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Basic Printing with Lightroom (Video Tutorial) Read More

Basic Printing with Lightroom (Video Tutorial)

Learn to print your images directly from within Lightroom. This video tutorial covers the basic settings (page borders, watermarking, print resolution, and paper and printer preferences) for creating...

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Tamron 28-300mm F/3.5-6.3 DI VC PZD Lens Review Read More

Tamron 28-300mm F/3.5-6.3 DI VC PZD Lens Review

Are you looking for a lens that is ready for anything? Tamron recently released their 28-300mm F/3.5-6.3 DI VC PZD lens and they are calling it the "innovative all-in-one zoom."

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Equipment Basics (Video Tutorial) Read More

Equipment Basics (Video Tutorial)

This video tutorial introduces the basic equipment--from extra lenses and tripods to reflectors and flashes--that you may want to invest in when getting started with your first DSLR.


Aristeidis Noutsos , Sep 14, 2005; 07:24 a.m.

I've just gor some bad news from my SONY DSC-717! It's been sitting there for 2 weeks, after having used it for 2 years regularly, and today it completely lost its connection between the digital and the optical part. They say it's the chip, and that these problems are quite common with digital cameras. They say it will cost me ?170 to repair (i.e. more or less the price of the camera, if you bought it today)! I mean, what if I get a DSLR? Will it not get through the first couple of years? I am SO disillusioned, man! Cheers


Meryl Arbing , Sep 14, 2005; 11:41 a.m.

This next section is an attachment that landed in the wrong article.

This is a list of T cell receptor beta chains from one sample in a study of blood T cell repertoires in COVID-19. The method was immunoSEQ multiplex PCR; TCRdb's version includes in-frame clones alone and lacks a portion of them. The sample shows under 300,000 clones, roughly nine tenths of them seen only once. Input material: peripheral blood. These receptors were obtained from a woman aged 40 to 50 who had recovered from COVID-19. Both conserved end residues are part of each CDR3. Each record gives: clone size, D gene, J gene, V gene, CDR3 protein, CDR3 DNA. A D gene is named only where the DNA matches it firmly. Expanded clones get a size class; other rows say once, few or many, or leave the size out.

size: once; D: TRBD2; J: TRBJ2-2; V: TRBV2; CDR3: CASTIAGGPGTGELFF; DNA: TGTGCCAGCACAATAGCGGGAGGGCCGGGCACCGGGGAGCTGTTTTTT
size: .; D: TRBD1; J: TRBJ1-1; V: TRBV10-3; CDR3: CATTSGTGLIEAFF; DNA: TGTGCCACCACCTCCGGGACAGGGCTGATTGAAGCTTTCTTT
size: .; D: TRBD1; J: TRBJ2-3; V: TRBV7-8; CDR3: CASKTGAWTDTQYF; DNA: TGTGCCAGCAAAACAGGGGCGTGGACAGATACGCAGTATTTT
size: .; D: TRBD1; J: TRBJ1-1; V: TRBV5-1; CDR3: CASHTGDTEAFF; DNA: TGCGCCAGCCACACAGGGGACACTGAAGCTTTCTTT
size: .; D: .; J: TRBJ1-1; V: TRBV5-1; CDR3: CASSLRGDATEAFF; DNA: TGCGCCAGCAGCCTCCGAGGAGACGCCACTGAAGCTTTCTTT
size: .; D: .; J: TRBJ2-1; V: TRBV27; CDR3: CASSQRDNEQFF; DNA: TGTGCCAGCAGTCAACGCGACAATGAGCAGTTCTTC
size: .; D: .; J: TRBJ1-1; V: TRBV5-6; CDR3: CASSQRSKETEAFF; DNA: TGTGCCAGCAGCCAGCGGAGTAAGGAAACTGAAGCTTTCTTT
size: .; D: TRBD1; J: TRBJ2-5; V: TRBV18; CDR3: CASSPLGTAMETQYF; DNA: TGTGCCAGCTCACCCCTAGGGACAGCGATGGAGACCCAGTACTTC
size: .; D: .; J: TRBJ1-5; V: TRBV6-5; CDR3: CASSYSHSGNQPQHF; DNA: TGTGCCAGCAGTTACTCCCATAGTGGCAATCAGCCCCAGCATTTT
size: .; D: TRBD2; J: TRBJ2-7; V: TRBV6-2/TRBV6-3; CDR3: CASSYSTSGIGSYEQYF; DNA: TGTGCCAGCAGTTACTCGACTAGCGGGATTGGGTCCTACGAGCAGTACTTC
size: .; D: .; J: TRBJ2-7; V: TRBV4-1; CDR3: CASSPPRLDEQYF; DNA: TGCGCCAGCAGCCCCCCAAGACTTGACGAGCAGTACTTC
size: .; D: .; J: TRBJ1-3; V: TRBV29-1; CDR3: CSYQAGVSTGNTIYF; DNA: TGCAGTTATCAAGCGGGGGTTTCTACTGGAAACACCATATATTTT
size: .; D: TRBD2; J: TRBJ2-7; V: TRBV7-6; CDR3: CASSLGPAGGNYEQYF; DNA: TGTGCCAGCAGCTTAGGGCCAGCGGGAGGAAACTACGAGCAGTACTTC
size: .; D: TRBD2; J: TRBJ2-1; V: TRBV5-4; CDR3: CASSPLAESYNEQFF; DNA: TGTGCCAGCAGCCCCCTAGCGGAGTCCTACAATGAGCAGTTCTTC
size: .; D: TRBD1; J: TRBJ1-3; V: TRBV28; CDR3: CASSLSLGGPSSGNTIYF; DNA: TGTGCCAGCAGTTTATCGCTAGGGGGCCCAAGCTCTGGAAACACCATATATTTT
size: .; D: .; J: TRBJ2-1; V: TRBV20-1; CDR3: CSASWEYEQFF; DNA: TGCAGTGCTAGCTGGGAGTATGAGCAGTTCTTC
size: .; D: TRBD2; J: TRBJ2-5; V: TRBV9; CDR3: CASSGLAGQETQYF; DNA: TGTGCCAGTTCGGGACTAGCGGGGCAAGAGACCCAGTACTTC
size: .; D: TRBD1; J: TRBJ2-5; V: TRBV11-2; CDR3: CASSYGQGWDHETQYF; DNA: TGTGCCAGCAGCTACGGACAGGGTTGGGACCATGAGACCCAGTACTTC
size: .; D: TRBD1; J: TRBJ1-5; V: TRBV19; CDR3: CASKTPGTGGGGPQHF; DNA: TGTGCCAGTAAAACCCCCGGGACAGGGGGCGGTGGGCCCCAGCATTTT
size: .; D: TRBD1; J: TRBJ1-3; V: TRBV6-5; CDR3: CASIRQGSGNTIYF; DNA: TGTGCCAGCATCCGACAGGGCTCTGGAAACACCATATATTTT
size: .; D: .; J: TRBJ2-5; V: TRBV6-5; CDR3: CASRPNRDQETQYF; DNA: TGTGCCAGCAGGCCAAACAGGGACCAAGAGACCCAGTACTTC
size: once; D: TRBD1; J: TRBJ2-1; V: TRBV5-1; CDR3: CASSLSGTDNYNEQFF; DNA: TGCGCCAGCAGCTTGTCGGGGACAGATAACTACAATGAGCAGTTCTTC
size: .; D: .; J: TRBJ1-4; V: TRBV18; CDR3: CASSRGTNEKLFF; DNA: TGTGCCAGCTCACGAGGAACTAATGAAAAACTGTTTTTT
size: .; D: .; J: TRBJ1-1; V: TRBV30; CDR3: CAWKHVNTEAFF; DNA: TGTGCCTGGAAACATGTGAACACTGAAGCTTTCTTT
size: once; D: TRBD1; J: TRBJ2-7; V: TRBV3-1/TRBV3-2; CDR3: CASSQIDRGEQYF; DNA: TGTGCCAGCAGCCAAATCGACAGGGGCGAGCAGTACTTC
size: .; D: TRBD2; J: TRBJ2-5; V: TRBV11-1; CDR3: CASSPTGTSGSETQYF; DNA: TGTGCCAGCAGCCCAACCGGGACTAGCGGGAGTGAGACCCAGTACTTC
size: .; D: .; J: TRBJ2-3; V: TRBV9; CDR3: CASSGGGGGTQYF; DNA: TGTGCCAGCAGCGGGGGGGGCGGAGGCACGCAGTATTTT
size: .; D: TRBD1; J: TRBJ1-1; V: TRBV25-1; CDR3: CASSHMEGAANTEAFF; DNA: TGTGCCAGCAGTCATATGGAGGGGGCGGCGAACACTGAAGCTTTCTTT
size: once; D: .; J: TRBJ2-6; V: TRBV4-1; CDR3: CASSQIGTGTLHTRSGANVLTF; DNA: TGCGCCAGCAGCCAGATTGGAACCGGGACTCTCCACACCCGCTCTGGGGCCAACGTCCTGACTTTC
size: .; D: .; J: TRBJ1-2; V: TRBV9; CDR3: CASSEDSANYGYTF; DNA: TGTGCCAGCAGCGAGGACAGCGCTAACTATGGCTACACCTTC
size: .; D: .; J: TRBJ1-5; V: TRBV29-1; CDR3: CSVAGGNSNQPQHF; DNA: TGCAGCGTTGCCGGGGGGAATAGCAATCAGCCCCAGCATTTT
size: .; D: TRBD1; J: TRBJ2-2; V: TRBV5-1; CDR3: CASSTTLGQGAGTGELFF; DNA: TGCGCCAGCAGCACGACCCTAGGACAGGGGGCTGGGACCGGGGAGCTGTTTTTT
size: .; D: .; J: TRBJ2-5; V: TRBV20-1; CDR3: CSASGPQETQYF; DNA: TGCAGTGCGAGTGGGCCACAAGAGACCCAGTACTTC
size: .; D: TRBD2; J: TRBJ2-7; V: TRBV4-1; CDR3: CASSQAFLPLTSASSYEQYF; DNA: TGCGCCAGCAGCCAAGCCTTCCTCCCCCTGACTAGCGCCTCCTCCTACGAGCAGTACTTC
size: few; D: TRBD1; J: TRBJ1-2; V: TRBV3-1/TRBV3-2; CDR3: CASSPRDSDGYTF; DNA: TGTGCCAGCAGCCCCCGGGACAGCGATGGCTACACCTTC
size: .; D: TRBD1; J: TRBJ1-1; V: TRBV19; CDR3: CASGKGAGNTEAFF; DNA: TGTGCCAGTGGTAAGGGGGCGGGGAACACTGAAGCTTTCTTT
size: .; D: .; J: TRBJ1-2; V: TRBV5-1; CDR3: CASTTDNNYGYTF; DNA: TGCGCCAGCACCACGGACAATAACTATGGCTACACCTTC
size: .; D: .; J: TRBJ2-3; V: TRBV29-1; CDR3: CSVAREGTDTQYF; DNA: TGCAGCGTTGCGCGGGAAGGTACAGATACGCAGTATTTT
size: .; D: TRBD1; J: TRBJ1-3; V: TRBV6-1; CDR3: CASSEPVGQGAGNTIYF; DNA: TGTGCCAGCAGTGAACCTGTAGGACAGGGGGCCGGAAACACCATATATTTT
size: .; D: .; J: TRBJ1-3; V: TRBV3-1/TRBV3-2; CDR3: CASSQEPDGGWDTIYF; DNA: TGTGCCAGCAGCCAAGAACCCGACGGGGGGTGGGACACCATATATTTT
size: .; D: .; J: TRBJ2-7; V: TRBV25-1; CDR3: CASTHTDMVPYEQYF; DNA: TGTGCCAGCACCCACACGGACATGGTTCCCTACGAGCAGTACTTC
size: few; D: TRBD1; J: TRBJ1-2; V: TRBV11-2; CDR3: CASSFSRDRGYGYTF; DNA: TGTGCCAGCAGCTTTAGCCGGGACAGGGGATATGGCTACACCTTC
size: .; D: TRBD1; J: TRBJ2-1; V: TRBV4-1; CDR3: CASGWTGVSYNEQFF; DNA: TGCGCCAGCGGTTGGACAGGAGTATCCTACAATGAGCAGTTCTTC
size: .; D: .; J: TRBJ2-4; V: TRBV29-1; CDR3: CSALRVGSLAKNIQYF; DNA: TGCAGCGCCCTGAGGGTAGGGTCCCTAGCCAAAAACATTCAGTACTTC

As cameras get more electronically complex, there are more opportunities for failure. But, it is not limited to digital cameras..I remember my Contax 167MT 35mm film SLR...it is known for electrical problems and, in fact, the first one I bought had to be taken back to the store within the first day.

My current 167MT has no problems and I know that there are many many people who have the Sony 717 and who have not had problems. I doubt that it is a common problem across the board..just bad luck.

Matt Brost , Sep 14, 2005; 05:56 p.m.

Well, Yes. At the current time and probably for the next few years most digital cameras will not be very rugged or reliable. Most are not weatherproof, and the electronics are usually as expensive as a new camera. I lost my Canon 300d to a very small amount of water, they wanted $670 or so to fix, which is a little less than what a 300d is new. My Mom's P&S Canon stopped communicating with its compact flash, and it was cheaper to buy a refurbished unit from Canon than have the old one fixed.

Its partly do to the fact that every 18 months or so the capabilities of the electronics will double. So, the manufactures need to do two things: One stay competeitive in the market in regard to new features, and Two, not loose a lot of money in keeping obsolete parts around.

IMO, buy digitals knowing that the expected lifespan is 2 years. The top of the line DSLRs are a little different, they are usually weatherproof, but I could not say if they fare better or not. The mid level DSLRs are not weatherproof and fare about the same as the P&S's. IMO invest in good lenses, not in electronics, until the rapid development of electronics stops and becomes more stable.

I did kill one very electronic Nikon film camera once, but it was submerged in water for a while. I did not expect it to survive. But, my 300d I did expect to survive because it was only a few drops of water. In contrast, I used my GA645 in a good rain storm recently and it had no problems.

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